Thursday, June 2, 2011

Work-Life in Japan After the Earthquake- An Interview

Joanna Park is a work-life consultant and the author of a new book on the need for globalization and diversity in Japan. She has been my client for over seven years designing flexible work options for Japan. Here is her interview:

1. Tell me how the lives of you, your family and friends have changed since the eqrthquake.

We became much more aware of the power of earthquakes and tsunamis, although earthquakes have been common in Japan. We realize that we have no control over natural disasters and we just need to accept them. We also have started to think abut our priorities more seriously and how to use our time better to live more fruitfull while we are alive. We appreciate life more.

2. Has anything changed in the workplace--such as more open dialogue, compassion, flexibility, gratefulness, etc.

I think Japanese workplace has changed quite a bit with more compassion, appreciation and caring. Since we will be lacking massive electricity in the summer, companies are planning to introduce different types of flexible work arrangements, such a telework, summertime, and longer summer vacations that they have never thought of trying if this hadn't happened. It is expected that workers will have more time in the evening for personal activities which in turn could change not only the lifestyle but also the personal values of each individual.

3. How are young people reacting to all the changes since the earthquake?

They appreciate and care for family more. They also became more interested in volunteer work and contributing to others. More and more young workers take volunteer work vacation when their company offers, conduct charity events, help fund raising and many more.

4. What do you foresee in the future of Japan--individual lives and work lives?

The disaster has really impacted Japan in so many ways. It is very hard to foresee the future, but I truly believe that we will be seeing a lot of changes in the society, companies and people here in a positive way.

5. Can you see any upsides from the recent events?

People appreciate simple things and ordinary life more and realize the importance of relationships. Companies became more understanding of employees' personal lives and also it has forced companies to think about ways of working flexibly.

I think it has become a great "chance" for Japanese to change. Japanese dislike and have been avoiding change but the events have given Japanese a sense of emergency and a good reason to change.

Friday, May 27, 2011

The Upside of Mindfulness

I was in my car and on my way to discuss mindfulness to a group of unempoyed professionals when I started thinking about new points to add to the presentation. Ten minutes later I realized I had driven past my stop. This is a perfect example of not being mindful!

Mindfulness is an elusive and often misunderstood word. Mindfulness is simply being in the present moment. It requires that you discipline the mind and practice.

Why should you be mindful? When your life goes south, being mindful can help you get on track again. Mindfulness requires that you move away from busy behaviour. This is a problem for many individuals who feel they need to be productive all day. When you lost a job or have other losses in your life (money, home, partner), the tendency is to keep busy.

The practice of being mindful can lead to opportunitiies not yet uncovered. When you quiet the mind and are in the present, you are more able to see things clerly. When the mind is open you are allowing creative thought to take place.

Consider taking time out in small increments; even five to ten minutes a day. Small change over time can make a big impact. Your life might be different if you invested more time to developing a clear focus through mindfulness.

See our book, Upside: How to Zig When Life Zags, for more information.

Tuesday, November 16, 2010

Gratitude--Find the Upside at Thanksgiving

As Thanksgiving approaches, families are struggling financially and emotionally to make ends meet. During a time when traditionally we give thanks, many individuals feel lost and hopeless. To negate these feelings of despair, it is important to focus on what we do have instead of what we don’t, and to count and celebrate our blessings, both large and small.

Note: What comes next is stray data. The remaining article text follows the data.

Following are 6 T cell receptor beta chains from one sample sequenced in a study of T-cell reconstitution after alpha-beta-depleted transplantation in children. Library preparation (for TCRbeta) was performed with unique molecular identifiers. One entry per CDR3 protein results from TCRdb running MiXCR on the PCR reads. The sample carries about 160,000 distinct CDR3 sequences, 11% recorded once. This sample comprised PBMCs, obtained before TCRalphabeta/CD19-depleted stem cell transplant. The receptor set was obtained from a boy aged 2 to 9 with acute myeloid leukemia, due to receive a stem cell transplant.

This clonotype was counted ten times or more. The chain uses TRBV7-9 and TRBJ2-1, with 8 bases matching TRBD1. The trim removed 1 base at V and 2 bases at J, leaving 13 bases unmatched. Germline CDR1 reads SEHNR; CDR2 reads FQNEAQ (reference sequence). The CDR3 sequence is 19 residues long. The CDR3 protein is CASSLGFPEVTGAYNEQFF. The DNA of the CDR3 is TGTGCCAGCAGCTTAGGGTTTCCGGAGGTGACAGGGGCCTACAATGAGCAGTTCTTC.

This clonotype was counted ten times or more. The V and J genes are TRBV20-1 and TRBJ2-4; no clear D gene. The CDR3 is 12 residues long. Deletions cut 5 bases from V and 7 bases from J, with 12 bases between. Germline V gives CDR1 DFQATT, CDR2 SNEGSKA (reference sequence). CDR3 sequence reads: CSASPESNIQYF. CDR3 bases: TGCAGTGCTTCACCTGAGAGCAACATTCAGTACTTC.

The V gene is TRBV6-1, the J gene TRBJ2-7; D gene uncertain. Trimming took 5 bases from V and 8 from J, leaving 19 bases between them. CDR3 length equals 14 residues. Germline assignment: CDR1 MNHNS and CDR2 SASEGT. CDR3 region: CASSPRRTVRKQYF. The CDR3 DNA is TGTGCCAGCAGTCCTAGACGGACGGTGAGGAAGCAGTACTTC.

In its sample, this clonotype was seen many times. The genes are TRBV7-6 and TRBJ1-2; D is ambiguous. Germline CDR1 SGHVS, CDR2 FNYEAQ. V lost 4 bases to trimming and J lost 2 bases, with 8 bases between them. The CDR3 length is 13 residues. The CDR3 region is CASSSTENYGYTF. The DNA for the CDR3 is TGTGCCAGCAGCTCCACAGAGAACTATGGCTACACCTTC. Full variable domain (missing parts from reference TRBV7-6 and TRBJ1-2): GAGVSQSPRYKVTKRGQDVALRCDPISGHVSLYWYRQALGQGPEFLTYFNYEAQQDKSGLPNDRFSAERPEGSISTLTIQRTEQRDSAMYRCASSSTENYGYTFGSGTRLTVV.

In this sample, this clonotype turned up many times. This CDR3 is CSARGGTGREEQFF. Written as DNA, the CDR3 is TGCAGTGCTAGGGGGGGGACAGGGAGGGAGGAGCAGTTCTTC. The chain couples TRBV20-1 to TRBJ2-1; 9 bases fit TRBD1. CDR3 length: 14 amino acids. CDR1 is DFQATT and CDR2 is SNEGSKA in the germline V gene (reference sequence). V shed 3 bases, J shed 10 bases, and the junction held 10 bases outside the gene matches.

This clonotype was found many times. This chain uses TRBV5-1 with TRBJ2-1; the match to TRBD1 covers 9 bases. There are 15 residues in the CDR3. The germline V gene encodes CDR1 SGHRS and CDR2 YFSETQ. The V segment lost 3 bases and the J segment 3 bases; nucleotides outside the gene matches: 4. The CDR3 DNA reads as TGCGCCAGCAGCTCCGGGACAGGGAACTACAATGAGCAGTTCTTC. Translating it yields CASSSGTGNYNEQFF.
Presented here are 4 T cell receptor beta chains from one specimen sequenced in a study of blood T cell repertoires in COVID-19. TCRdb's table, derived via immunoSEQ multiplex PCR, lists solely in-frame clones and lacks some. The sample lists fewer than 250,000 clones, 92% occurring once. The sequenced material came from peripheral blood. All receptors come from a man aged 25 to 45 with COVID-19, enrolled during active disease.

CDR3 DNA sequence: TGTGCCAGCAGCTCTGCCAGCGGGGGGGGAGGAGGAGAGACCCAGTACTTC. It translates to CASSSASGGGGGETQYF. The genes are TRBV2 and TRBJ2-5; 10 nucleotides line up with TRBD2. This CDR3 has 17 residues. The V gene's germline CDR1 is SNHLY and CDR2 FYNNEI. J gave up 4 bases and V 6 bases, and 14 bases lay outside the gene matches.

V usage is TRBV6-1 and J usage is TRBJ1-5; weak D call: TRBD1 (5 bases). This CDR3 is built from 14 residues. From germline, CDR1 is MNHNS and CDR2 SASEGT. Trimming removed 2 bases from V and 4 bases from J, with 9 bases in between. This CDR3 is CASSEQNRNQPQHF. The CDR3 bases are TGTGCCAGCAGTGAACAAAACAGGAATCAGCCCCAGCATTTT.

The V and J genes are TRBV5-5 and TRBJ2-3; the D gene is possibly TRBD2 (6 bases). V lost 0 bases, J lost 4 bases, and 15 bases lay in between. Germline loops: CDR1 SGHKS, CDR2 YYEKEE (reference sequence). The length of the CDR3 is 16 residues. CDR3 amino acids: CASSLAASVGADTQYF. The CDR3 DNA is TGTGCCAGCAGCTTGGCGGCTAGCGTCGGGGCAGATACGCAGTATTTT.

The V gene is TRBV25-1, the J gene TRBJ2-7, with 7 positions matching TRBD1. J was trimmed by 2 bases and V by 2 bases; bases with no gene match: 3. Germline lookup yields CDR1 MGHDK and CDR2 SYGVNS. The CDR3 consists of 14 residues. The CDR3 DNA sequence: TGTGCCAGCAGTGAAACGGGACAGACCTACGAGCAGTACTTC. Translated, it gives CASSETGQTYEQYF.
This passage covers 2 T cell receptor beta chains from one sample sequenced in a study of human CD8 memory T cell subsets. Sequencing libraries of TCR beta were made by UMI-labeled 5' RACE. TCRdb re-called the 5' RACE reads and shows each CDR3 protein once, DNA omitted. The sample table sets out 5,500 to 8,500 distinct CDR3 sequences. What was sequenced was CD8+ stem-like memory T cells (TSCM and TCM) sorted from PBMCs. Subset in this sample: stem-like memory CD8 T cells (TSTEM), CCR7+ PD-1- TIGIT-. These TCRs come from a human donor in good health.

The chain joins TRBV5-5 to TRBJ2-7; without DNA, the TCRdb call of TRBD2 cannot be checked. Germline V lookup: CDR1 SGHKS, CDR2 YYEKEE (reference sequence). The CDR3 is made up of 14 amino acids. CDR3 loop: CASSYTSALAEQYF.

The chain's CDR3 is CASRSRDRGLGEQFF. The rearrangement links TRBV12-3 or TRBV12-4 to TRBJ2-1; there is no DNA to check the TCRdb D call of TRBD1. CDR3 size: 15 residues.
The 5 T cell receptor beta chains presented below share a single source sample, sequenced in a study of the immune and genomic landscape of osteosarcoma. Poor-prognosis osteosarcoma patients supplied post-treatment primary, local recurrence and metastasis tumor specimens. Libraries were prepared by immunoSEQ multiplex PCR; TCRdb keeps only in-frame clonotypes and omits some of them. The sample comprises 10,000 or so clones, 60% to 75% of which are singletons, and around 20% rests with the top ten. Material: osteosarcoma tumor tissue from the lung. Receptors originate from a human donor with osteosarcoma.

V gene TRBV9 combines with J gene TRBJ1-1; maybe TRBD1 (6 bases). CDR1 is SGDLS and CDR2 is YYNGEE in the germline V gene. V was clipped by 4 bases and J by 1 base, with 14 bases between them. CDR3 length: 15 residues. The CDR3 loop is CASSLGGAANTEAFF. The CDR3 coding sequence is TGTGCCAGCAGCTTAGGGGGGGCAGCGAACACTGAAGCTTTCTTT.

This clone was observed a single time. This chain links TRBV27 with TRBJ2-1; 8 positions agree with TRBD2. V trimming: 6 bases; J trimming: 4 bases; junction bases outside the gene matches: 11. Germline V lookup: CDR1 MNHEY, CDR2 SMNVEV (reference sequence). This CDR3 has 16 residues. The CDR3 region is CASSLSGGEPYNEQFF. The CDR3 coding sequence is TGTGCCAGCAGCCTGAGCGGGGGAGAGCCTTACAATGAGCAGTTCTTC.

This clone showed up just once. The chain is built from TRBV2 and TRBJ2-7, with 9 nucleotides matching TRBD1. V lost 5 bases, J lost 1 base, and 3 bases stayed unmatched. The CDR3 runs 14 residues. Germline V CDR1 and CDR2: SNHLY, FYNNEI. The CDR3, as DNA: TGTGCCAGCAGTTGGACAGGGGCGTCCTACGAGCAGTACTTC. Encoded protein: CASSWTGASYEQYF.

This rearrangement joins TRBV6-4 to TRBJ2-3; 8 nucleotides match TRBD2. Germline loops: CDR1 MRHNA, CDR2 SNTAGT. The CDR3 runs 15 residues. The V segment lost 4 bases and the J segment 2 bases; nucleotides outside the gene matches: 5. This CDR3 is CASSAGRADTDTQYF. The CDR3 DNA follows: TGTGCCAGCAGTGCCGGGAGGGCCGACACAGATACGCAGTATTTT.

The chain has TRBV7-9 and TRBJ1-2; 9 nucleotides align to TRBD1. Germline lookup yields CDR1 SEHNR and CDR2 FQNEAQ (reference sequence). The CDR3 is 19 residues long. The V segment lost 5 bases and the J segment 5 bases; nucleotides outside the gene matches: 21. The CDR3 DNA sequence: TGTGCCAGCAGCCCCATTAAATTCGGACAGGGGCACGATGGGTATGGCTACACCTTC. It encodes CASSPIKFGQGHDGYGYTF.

Gratitude excerpt from the book, Upside, How to Zig When Life Zags:
One of the most powerful attitude adjusters is to give thanks for all aspects of your life—the good, the bad and the ugly. Acknowledge the support of loved ones and newfound freedom. Continue by expressing gratitude for the not-so-happy circumstances, which is an extremely powerful way to develop a positive outline regardless of your situation. You can’t be depressed if you are feeling thankful.

Begin today by listing all the people, relationships and aspects of your life for which you are grateful.

The holiday season is also an opportunity to begin new family traditions to mesh with the stubborn reality of today’s tough economic times. Find ways to economize on an elaborate family dinner by each person bringing his or her favorite holiday dish in potluck fashion. Discuss the upcoming holidays by suggesting gifts in line with affordability or drawing names for a gift swap to reduce the amount spent by each family. Be mindful with a gift from the heart, providing needed services such as home repairs, babysitting, tickets to a movie or doing something for an individual that he or she would not or can not normally do for themselves. Your thoughtfulness can create meaningful memories while being practical during these times.

Wednesday, November 10, 2010

Politics and the American Dream

The American dream has been brought up frequently in political campaigns and in news articles. In "Fantasy Politics” by Christopher Caldwell, (New York Times November 7, 2010), he says, “If the American dream has appeared endangered since the housing bubble brought the financial systems to the brink of ruin, that is with good reason.”

In UPSIDE, Allison and I discuss the need to reevaluate the American Dream in light of the changing times. “What was materially achievable and available for the previous generation is now difficult to accomplish. It will be even more difficult for subsequent generations. While the concept of prosperity and living a full life is still a part of culture, a shift is required to clarify personal expectations and dreams.”

Whether or not we want to admit it, we all have an underlying vision of what our lives should look like. Many of our career and personal life decisions are based on that vision of the American Dream. Now it is time to look at our goals, hopes and dreams and put some reality into it. It is time to build a new dream and reevaluate what is really meaningful to be working toward.

Tuesday, September 21, 2010